Human milk changes color, texture, and composition throughout the day and as the baby ages. This gallery of milk is for informational purposes so mothers can feel confident that their milk still “looks good.”

Some important points on the look of pumped milk:
- The visible fat layer is not an indication of how much fat is in the milk. Human milk doesn’t fully separate when left standing.

- Human milk varies in fat content from 3-10% throughout the day.

- The color of milk can and will change

- Human milk is about 87% water. Watery looking milk is normal.

- Milk can look blue, white, or other colors. Diet and food coloring may impact the color of pumped milk.

- Separation of milk is not an indicator that the milk is spoiled. Separation is normal.

 

Our gallery is growing! If you’d like to submit a photo of your pumped milk, please include the age of your baby (or babies for twin and tandem nursing moms) and time of day you pumped to milkmakingmom [at] gmail.com

We will keep your identifying information confidential.

This gallery is for informational purposes only and is not meant to treat or diagnose any condition. It is our goal to showcase the wide range of milk pumping experiences.

 

This is refrigerated milk that a tandem nursing mother pumped on day 3 postpartum. She has heavy oversupply.

This is refrigerated milk that a tandem nursing mother pumped on day 3 postpartum. She has heavy oversupply.

Milk pumped after feeding 5 day old baby around midday.

Milk pumped after feeding 5 day old baby around midday.

This milk was pumped by a mom with oversupply at 3 days postpartum.

This milk was pumped by a mom with oversupply at 3 days postpartum.

This milk was pumped at work around 10:30am. Baby is 12 weeks old.

This milk was pumped at work around 10:30am. Baby is 12 weeks old.

This milk was pumped at 8:30AM. The baby is 4 months and 6 days old. The previous pumping session was  4:00AM. This mom pumps 6-8 times daily.

This milk was pumped at 8:30AM. The baby is 4 months and 6 days old. The previous pumping session was 4:00AM. This mom pumps 6-8 times daily.

This milk was pumped while the baby was nursing on the other side. The baby is 11 weeks old. The milk was pumped at 6:30am.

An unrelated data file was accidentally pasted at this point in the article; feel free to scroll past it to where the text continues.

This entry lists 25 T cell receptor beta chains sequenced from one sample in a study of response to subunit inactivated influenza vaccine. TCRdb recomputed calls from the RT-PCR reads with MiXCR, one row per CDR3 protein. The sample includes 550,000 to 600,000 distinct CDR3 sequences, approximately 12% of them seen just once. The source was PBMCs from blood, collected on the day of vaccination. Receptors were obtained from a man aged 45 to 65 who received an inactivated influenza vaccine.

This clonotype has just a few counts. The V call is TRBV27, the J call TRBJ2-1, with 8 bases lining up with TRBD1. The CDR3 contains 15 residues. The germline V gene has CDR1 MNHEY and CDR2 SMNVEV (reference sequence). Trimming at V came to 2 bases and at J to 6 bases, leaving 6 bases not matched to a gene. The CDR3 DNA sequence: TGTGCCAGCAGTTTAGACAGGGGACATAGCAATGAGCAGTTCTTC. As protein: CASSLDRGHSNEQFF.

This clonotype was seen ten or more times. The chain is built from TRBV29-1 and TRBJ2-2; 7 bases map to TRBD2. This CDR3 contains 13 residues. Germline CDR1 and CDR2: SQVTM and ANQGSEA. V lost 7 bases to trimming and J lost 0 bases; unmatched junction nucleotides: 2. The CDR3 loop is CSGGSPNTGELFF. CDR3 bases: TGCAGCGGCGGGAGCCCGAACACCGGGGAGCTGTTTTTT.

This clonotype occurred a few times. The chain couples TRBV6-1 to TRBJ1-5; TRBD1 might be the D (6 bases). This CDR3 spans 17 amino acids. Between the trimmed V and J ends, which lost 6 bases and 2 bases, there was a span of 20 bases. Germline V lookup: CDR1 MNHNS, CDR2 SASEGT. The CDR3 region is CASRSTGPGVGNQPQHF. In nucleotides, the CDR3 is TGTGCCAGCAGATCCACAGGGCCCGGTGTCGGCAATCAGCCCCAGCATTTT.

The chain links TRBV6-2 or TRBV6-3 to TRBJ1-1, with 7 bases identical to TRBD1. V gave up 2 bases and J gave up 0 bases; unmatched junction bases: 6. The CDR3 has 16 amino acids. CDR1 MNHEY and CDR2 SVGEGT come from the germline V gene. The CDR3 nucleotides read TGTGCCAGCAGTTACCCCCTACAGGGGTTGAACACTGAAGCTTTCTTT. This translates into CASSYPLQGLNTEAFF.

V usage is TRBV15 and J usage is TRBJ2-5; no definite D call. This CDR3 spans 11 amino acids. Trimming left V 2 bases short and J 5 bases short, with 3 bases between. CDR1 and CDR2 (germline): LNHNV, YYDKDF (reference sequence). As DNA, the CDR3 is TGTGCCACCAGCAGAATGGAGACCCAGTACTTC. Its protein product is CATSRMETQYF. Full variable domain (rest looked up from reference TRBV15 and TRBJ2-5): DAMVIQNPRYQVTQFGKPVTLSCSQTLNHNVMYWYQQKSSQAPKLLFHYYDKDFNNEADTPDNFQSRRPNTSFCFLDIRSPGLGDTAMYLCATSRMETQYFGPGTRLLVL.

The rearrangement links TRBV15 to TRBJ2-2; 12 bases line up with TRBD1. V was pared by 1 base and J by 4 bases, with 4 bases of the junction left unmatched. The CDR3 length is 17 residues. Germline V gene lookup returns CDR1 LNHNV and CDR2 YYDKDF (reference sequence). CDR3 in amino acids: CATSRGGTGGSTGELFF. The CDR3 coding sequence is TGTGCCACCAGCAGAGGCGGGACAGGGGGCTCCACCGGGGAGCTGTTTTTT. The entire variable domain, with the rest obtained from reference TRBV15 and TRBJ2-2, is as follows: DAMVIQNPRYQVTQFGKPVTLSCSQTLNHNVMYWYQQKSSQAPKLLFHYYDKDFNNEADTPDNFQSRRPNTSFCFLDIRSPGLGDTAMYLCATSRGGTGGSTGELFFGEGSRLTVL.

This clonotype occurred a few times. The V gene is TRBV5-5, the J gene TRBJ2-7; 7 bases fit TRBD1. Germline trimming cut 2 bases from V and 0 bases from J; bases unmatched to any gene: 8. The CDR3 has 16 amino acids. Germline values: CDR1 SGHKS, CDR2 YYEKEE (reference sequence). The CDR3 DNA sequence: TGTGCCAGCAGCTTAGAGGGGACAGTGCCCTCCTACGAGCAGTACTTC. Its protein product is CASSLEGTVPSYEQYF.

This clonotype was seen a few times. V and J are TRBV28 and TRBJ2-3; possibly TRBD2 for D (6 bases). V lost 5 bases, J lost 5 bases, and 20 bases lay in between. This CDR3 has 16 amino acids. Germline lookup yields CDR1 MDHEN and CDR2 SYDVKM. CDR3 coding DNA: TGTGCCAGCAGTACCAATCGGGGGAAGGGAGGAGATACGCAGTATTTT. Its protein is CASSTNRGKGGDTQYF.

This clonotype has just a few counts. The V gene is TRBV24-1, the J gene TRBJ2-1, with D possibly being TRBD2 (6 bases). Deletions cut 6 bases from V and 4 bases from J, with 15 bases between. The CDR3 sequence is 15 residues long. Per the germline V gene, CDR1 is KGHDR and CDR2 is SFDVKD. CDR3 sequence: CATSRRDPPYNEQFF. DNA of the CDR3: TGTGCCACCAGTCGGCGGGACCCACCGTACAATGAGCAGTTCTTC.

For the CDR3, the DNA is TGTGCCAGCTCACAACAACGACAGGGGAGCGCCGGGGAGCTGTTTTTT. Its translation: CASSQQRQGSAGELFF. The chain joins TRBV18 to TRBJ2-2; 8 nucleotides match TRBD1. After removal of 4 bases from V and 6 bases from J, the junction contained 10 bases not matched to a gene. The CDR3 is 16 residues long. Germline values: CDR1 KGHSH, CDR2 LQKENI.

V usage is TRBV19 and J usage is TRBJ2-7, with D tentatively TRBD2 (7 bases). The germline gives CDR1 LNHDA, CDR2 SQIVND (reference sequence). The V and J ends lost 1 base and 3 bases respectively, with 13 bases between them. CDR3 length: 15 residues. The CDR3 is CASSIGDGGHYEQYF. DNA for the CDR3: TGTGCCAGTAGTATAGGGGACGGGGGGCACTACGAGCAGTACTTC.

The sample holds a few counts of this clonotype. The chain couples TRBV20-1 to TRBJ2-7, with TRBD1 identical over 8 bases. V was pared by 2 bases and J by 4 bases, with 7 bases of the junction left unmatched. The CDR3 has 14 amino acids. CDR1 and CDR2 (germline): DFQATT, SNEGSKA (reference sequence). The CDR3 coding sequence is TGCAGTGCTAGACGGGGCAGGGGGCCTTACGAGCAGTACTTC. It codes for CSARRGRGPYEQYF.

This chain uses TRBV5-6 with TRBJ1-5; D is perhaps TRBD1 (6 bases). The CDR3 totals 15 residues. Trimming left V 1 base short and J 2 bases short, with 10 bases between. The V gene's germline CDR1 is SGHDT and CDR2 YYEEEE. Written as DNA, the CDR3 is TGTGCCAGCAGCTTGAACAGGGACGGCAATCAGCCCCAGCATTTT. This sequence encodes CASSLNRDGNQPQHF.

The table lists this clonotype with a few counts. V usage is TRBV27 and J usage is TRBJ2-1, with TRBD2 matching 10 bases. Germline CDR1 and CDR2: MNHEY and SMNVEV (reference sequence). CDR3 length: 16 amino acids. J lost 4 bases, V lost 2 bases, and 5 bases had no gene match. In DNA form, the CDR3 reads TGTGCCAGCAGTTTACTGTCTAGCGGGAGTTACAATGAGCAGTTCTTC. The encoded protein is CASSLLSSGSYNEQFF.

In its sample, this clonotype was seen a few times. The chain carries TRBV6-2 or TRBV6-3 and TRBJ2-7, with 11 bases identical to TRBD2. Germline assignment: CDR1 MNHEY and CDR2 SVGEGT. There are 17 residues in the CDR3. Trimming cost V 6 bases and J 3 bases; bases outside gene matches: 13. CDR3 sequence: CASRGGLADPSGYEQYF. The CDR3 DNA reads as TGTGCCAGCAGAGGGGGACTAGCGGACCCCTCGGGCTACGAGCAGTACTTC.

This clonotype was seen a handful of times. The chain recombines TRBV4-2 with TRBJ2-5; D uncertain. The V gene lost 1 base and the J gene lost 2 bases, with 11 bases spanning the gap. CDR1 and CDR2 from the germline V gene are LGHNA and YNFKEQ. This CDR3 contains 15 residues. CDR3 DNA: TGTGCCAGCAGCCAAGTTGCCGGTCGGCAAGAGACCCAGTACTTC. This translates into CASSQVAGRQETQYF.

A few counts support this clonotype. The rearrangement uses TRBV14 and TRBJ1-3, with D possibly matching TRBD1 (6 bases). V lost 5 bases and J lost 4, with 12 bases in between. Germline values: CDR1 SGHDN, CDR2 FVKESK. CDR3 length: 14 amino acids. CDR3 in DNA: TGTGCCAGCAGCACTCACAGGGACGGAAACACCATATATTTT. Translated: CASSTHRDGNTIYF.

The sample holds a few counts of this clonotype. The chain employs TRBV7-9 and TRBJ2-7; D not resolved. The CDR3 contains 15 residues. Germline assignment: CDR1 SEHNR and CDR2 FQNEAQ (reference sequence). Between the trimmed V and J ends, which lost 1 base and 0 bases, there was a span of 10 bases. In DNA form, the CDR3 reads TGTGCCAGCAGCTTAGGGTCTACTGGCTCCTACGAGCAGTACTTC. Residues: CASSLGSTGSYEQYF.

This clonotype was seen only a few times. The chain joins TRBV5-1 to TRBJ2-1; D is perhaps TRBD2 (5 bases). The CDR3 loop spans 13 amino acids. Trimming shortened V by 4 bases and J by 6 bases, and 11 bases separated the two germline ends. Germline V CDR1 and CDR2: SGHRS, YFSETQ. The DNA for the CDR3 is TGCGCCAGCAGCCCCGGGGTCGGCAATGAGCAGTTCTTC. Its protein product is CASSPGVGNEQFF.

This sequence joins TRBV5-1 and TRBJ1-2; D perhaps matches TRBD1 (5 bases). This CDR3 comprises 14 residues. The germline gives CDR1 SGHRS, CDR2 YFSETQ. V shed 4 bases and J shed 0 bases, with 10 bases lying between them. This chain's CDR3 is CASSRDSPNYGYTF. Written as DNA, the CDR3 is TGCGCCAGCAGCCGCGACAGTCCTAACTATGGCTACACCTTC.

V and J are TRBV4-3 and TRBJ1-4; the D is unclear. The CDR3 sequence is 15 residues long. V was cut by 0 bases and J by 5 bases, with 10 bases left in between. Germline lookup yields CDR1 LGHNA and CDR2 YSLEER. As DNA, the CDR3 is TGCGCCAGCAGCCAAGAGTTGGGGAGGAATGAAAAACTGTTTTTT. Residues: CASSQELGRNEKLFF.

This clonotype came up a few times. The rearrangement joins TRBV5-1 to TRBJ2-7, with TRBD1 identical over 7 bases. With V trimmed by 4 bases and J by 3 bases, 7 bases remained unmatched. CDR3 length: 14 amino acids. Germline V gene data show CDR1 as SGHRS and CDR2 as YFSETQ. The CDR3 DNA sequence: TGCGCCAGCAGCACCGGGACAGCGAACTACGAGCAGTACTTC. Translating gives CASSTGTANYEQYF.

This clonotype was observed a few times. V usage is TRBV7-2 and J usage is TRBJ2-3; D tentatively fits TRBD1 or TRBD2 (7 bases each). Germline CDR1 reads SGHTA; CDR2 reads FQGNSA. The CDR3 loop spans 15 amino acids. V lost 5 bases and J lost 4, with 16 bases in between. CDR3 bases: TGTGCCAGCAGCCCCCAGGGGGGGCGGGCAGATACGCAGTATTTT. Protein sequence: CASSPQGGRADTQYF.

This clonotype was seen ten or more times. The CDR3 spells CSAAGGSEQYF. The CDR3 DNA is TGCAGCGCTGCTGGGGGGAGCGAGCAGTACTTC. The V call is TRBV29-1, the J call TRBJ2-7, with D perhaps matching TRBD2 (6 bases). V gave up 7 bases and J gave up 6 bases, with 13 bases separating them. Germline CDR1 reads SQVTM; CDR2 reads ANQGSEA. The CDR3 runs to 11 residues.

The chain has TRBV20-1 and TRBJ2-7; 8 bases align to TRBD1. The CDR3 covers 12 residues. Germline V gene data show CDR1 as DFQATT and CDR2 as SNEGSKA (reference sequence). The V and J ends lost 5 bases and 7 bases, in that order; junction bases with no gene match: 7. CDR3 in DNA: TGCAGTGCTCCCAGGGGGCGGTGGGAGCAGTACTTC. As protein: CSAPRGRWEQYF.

This milk was pumped while the baby was nursing on the other side. The baby is 11 weeks old. The milk was pumped at 6:30am.

New Baby Tips: Counting Diapers

Perhaps you’ve been told to count your baby’s diapers to make certain he is getting enough milk. The general rule in the first week is 1 diaper per day of life. How is a new mom supposed to remember that?

Here is a way to label your diapers for the first week to help you keep track. As you go through your stack, the number and letter combo will let you know if your baby is on target or ahead on soiling.

Here are diapers labeled for the first 5 days. If you are on day 3 and diaper 3A or further in the stack, your baby is taking in adequate milk. If your baby is not on target, call your LC for help.

Here are diapers labeled for the first 5 days. If you are on day 3 and diaper 3A or further in the stack, your baby is taking in adequate milk. If your baby is not on target, call your LC for help.

Diapers 1A-3C should accompany you to the hospital or birth center to help you keep track.

Diapers 1A-3C should accompany you to the hospital or birth center to help you keep track.

Diapers 4A-5E are the hardest to remember because mom and baby are so busy feeding and changing frequently.

Diapers 4A-5E are the hardest to remember because mom and baby are so busy feeding and changing frequently.

Previous Older Entries

Follow

Get every new post delivered to your Inbox.

%d bloggers like this: